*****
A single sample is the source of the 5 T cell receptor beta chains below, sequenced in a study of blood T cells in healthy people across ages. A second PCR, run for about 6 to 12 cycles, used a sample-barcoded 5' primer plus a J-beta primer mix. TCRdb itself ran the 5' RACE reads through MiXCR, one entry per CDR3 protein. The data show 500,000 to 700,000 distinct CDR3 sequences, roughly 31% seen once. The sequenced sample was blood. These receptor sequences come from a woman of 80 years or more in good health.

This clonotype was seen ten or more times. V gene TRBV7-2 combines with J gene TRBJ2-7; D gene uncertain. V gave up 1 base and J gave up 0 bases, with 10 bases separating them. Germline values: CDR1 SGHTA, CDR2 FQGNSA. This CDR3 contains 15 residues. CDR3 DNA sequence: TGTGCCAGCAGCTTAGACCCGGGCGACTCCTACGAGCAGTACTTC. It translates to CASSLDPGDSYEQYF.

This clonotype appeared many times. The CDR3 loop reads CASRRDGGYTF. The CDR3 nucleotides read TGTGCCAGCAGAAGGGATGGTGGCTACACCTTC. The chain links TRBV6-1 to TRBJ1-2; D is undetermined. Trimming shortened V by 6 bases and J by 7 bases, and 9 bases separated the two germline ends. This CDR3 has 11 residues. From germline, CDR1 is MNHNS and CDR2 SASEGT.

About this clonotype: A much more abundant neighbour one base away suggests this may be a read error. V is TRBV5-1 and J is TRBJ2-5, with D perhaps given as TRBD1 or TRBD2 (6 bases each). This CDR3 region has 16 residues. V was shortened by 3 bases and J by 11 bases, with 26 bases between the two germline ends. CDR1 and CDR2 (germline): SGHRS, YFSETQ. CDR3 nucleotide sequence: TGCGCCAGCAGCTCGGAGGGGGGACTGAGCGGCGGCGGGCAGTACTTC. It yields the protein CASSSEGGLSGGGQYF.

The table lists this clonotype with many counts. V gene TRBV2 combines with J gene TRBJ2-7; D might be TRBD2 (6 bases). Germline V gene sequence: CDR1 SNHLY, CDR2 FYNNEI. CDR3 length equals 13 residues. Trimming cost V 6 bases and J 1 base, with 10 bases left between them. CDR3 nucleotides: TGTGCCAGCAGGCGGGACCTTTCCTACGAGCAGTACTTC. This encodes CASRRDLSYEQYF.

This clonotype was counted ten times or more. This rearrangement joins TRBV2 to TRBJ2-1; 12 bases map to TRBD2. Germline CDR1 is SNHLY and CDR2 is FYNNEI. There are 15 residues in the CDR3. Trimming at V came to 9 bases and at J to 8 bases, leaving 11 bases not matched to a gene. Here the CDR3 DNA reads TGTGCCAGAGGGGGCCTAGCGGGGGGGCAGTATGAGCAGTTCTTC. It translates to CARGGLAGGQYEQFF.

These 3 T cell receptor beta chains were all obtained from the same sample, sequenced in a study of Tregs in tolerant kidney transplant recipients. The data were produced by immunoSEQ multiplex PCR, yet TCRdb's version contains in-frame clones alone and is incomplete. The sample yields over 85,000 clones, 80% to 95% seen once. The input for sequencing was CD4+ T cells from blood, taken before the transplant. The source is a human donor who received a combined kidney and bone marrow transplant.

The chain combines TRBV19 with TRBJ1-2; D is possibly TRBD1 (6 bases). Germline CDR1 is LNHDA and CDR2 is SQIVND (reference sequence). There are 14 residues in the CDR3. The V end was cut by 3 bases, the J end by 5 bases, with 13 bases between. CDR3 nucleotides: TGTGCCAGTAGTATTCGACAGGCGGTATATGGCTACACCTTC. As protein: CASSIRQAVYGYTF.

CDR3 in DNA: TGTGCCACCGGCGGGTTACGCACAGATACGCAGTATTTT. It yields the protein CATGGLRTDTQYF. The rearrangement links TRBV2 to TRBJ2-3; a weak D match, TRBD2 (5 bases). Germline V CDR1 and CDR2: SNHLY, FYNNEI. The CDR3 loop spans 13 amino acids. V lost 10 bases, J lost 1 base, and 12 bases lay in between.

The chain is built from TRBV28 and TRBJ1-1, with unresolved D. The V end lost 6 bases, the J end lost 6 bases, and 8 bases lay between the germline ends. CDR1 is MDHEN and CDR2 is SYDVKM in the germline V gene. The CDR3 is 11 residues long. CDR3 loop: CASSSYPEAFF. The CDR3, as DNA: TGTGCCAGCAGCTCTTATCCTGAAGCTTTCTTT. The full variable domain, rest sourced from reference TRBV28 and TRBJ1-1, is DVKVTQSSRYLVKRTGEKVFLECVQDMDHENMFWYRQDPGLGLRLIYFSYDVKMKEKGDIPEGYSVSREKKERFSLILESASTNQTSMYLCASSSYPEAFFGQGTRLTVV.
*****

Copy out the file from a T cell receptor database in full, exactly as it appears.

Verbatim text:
A single sample is the source of the 5 T cell receptor beta chains below, sequenced in a study of blood T cells in healthy people across ages. A second PCR, run for about 6 to 12 cycles, used a sample-barcoded 5' primer plus a J-beta primer mix. TCRdb itself ran the 5' RACE reads through MiXCR, one entry per CDR3 protein. The data show 500,000 to 700,000 distinct CDR3 sequences, roughly 31% seen once. The sequenced sample was blood. These receptor sequences come from a woman of 80 years or more in good health.

This clonotype was seen ten or more times. V gene TRBV7-2 combines with J gene TRBJ2-7; D gene uncertain. V gave up 1 base and J gave up 0 bases, with 10 bases separating them. Germline values: CDR1 SGHTA, CDR2 FQGNSA. This CDR3 contains 15 residues. CDR3 DNA sequence: TGTGCCAGCAGCTTAGACCCGGGCGACTCCTACGAGCAGTACTTC. It translates to CASSLDPGDSYEQYF.

This clonotype appeared many times. The CDR3 loop reads CASRRDGGYTF. The CDR3 nucleotides read TGTGCCAGCAGAAGGGATGGTGGCTACACCTTC. The chain links TRBV6-1 to TRBJ1-2; D is undetermined. Trimming shortened V by 6 bases and J by 7 bases, and 9 bases separated the two germline ends. This CDR3 has 11 residues. From germline, CDR1 is MNHNS and CDR2 SASEGT.

About this clonotype: A much more abundant neighbour one base away suggests this may be a read error. V is TRBV5-1 and J is TRBJ2-5, with D perhaps given as TRBD1 or TRBD2 (6 bases each). This CDR3 region has 16 residues. V was shortened by 3 bases and J by 11 bases, with 26 bases between the two germline ends. CDR1 and CDR2 (germline): SGHRS, YFSETQ. CDR3 nucleotide sequence: TGCGCCAGCAGCTCGGAGGGGGGACTGAGCGGCGGCGGGCAGTACTTC. It yields the protein CASSSEGGLSGGGQYF.

The table lists this clonotype with many counts. V gene TRBV2 combines with J gene TRBJ2-7; D might be TRBD2 (6 bases). Germline V gene sequence: CDR1 SNHLY, CDR2 FYNNEI. CDR3 length equals 13 residues. Trimming cost V 6 bases and J 1 base, with 10 bases left between them. CDR3 nucleotides: TGTGCCAGCAGGCGGGACCTTTCCTACGAGCAGTACTTC. This encodes CASRRDLSYEQYF.

This clonotype was counted ten times or more. This rearrangement joins TRBV2 to TRBJ2-1; 12 bases map to TRBD2. Germline CDR1 is SNHLY and CDR2 is FYNNEI. There are 15 residues in the CDR3. Trimming at V came to 9 bases and at J to 8 bases, leaving 11 bases not matched to a gene. Here the CDR3 DNA reads TGTGCCAGAGGGGGCCTAGCGGGGGGGCAGTATGAGCAGTTCTTC. It translates to CARGGLAGGQYEQFF.

These 3 T cell receptor beta chains were all obtained from the same sample, sequenced in a study of Tregs in tolerant kidney transplant recipients. The data were produced by immunoSEQ multiplex PCR, yet TCRdb's version contains in-frame clones alone and is incomplete. The sample yields over 85,000 clones, 80% to 95% seen once. The input for sequencing was CD4+ T cells from blood, taken before the transplant. The source is a human donor who received a combined kidney and bone marrow transplant.

The chain combines TRBV19 with TRBJ1-2; D is possibly TRBD1 (6 bases). Germline CDR1 is LNHDA and CDR2 is SQIVND (reference sequence). There are 14 residues in the CDR3. The V end was cut by 3 bases, the J end by 5 bases, with 13 bases between. CDR3 nucleotides: TGTGCCAGTAGTATTCGACAGGCGGTATATGGCTACACCTTC. As protein: CASSIRQAVYGYTF.

CDR3 in DNA: TGTGCCACCGGCGGGTTACGCACAGATACGCAGTATTTT. It yields the protein CATGGLRTDTQYF. The rearrangement links TRBV2 to TRBJ2-3; a weak D match, TRBD2 (5 bases). Germline V CDR1 and CDR2: SNHLY, FYNNEI. The CDR3 loop spans 13 amino acids. V lost 10 bases, J lost 1 base, and 12 bases lay in between.

The chain is built from TRBV28 and TRBJ1-1, with unresolved D. The V end lost 6 bases, the J end lost 6 bases, and 8 bases lay between the germline ends. CDR1 is MDHEN and CDR2 is SYDVKM in the germline V gene. The CDR3 is 11 residues long. CDR3 loop: CASSSYPEAFF. The CDR3, as DNA: TGTGCCAGCAGCTCTTATCCTGAAGCTTTCTTT. The full variable domain, rest sourced from reference TRBV28 and TRBJ1-1, is DVKVTQSSRYLVKRTGEKVFLECVQDMDHENMFWYRQDPGLGLRLIYFSYDVKMKEKGDIPEGYSVSREKKERFSLILESASTNQTSMYLCASSSYPEAFFGQGTRLTVV.